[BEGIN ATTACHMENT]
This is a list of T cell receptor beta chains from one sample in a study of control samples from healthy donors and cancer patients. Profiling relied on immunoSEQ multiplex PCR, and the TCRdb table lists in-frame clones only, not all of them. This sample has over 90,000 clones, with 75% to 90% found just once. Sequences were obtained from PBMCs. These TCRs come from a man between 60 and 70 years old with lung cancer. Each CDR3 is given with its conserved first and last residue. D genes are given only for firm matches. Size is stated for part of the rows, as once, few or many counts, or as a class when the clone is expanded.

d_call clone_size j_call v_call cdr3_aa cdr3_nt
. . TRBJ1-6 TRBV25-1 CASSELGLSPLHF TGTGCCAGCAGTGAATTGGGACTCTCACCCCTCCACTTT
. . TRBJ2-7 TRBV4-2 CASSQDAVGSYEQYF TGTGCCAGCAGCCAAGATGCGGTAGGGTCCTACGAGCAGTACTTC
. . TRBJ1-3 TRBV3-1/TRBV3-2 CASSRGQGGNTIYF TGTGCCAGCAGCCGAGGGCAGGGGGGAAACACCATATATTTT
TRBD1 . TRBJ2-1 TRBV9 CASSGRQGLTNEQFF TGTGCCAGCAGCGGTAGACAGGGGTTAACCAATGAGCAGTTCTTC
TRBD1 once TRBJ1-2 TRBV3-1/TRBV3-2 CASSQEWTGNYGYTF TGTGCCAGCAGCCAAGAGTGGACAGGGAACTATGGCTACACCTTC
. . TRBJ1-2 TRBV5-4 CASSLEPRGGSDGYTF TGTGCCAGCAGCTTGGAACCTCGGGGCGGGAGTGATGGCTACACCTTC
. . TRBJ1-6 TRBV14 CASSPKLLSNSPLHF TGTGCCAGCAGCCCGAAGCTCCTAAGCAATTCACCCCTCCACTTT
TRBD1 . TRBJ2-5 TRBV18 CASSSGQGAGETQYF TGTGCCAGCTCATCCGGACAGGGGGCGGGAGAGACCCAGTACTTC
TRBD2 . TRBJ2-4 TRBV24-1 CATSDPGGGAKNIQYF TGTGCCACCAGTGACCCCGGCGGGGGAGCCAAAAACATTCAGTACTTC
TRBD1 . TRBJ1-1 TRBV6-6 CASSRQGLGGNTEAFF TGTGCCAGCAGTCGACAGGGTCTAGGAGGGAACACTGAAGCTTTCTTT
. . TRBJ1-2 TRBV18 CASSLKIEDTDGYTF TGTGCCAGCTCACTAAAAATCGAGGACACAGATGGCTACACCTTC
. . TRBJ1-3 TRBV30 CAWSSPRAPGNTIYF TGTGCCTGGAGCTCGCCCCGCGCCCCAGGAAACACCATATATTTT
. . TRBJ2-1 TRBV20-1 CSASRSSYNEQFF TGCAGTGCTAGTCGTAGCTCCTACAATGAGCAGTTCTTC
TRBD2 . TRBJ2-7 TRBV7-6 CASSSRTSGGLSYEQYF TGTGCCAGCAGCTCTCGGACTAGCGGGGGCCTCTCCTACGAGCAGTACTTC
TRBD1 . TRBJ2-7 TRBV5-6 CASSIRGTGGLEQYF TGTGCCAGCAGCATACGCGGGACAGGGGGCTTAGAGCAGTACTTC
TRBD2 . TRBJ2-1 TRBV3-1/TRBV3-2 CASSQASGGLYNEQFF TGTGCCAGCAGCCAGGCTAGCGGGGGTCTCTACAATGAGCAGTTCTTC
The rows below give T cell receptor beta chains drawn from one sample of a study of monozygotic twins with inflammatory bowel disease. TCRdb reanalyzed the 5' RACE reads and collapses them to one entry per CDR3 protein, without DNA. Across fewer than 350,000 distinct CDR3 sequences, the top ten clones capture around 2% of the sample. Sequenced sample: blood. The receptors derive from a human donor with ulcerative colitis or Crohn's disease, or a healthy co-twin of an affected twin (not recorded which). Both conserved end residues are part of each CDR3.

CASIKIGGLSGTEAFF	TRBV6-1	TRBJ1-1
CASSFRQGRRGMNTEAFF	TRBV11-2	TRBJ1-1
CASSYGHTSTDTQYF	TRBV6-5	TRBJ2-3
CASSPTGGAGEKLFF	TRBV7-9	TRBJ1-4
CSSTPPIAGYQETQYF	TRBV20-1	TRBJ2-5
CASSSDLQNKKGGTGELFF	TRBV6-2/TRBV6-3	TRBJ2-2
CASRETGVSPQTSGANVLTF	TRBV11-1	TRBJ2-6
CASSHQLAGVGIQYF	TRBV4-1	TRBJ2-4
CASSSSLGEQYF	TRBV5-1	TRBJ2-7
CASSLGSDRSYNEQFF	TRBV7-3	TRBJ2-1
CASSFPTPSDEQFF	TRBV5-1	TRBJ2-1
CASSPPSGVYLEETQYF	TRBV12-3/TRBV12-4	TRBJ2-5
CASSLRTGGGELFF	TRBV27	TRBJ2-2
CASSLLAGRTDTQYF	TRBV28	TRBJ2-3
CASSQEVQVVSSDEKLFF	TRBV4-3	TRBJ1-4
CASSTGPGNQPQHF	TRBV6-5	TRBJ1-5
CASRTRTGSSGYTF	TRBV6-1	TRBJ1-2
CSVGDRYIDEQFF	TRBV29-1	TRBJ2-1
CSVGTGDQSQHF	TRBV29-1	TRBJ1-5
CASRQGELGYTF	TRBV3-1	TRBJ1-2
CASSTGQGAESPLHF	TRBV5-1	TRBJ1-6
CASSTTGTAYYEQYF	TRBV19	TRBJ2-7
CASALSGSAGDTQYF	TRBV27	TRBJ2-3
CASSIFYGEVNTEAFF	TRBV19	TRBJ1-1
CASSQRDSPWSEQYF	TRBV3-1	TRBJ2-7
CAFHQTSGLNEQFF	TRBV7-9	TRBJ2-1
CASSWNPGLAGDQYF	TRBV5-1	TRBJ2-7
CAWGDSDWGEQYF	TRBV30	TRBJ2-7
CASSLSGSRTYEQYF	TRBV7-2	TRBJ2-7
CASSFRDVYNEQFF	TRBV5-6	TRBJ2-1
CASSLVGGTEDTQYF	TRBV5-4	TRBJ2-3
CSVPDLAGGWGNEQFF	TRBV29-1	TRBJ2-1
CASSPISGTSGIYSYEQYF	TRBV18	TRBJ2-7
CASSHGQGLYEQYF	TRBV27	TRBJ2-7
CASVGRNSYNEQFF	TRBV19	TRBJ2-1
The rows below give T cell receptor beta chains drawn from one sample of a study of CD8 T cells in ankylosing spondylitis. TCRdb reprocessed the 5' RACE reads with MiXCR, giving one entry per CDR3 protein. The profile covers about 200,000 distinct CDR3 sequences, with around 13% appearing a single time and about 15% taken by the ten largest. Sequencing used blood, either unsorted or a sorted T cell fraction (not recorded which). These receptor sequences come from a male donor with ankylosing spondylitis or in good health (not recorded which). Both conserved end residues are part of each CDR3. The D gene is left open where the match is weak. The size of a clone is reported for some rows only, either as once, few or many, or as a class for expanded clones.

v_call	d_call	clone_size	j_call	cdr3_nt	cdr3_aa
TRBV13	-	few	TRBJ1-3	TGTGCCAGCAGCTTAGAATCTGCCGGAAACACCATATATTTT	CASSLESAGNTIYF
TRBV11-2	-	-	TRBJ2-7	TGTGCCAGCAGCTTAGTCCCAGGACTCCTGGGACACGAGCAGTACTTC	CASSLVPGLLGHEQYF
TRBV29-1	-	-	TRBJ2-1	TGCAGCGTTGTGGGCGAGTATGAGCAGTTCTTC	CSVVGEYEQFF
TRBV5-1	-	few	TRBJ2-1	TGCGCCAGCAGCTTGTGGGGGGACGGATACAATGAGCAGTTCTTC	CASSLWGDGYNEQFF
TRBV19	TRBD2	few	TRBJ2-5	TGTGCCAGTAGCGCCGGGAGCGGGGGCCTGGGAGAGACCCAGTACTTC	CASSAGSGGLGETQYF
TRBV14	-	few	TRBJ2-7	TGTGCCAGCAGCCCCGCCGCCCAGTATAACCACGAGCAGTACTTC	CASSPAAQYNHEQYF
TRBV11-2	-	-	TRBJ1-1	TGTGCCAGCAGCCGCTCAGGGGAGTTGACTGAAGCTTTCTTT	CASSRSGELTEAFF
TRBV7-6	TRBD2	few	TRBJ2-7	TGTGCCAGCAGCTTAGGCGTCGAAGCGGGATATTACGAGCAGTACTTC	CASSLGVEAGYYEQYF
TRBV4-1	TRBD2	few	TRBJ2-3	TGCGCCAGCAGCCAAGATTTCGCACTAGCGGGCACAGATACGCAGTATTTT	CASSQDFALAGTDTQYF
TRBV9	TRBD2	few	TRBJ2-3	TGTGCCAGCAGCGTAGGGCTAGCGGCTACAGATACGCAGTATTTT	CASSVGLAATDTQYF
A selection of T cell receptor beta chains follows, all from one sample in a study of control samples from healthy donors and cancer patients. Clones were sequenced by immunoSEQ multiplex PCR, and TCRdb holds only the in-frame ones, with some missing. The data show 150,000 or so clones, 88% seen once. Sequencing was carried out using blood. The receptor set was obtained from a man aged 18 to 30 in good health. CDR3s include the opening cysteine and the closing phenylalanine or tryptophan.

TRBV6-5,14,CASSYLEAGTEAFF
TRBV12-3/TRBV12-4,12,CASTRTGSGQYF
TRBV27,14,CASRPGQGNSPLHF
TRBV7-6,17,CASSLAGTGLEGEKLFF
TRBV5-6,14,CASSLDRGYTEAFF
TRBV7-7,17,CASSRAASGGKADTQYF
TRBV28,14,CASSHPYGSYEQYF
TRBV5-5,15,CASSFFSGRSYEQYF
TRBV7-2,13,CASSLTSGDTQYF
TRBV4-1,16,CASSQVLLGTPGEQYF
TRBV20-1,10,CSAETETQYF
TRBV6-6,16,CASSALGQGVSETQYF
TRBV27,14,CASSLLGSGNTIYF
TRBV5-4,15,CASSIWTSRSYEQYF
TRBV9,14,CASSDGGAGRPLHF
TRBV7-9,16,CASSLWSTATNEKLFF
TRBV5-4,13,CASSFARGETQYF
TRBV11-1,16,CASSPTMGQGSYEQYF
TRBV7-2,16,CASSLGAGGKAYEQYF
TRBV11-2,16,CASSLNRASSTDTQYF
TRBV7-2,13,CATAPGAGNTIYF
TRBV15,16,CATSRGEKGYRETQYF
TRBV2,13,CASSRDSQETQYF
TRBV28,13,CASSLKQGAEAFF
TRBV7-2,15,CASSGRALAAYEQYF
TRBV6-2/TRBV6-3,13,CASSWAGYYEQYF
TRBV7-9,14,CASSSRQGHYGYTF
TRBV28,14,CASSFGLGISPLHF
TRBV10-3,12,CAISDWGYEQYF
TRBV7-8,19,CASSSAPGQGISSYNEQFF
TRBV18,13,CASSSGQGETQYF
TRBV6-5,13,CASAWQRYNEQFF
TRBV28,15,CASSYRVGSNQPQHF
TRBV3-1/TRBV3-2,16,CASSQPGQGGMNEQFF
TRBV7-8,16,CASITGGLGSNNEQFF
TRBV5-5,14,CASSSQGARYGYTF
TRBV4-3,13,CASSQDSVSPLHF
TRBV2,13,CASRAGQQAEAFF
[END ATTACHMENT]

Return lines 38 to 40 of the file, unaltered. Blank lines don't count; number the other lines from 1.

CSVGTGDQSQHF	TRBV29-1	TRBJ1-5
CASRQGELGYTF	TRBV3-1	TRBJ1-2
CASSTGQGAESPLHF	TRBV5-1	TRBJ1-6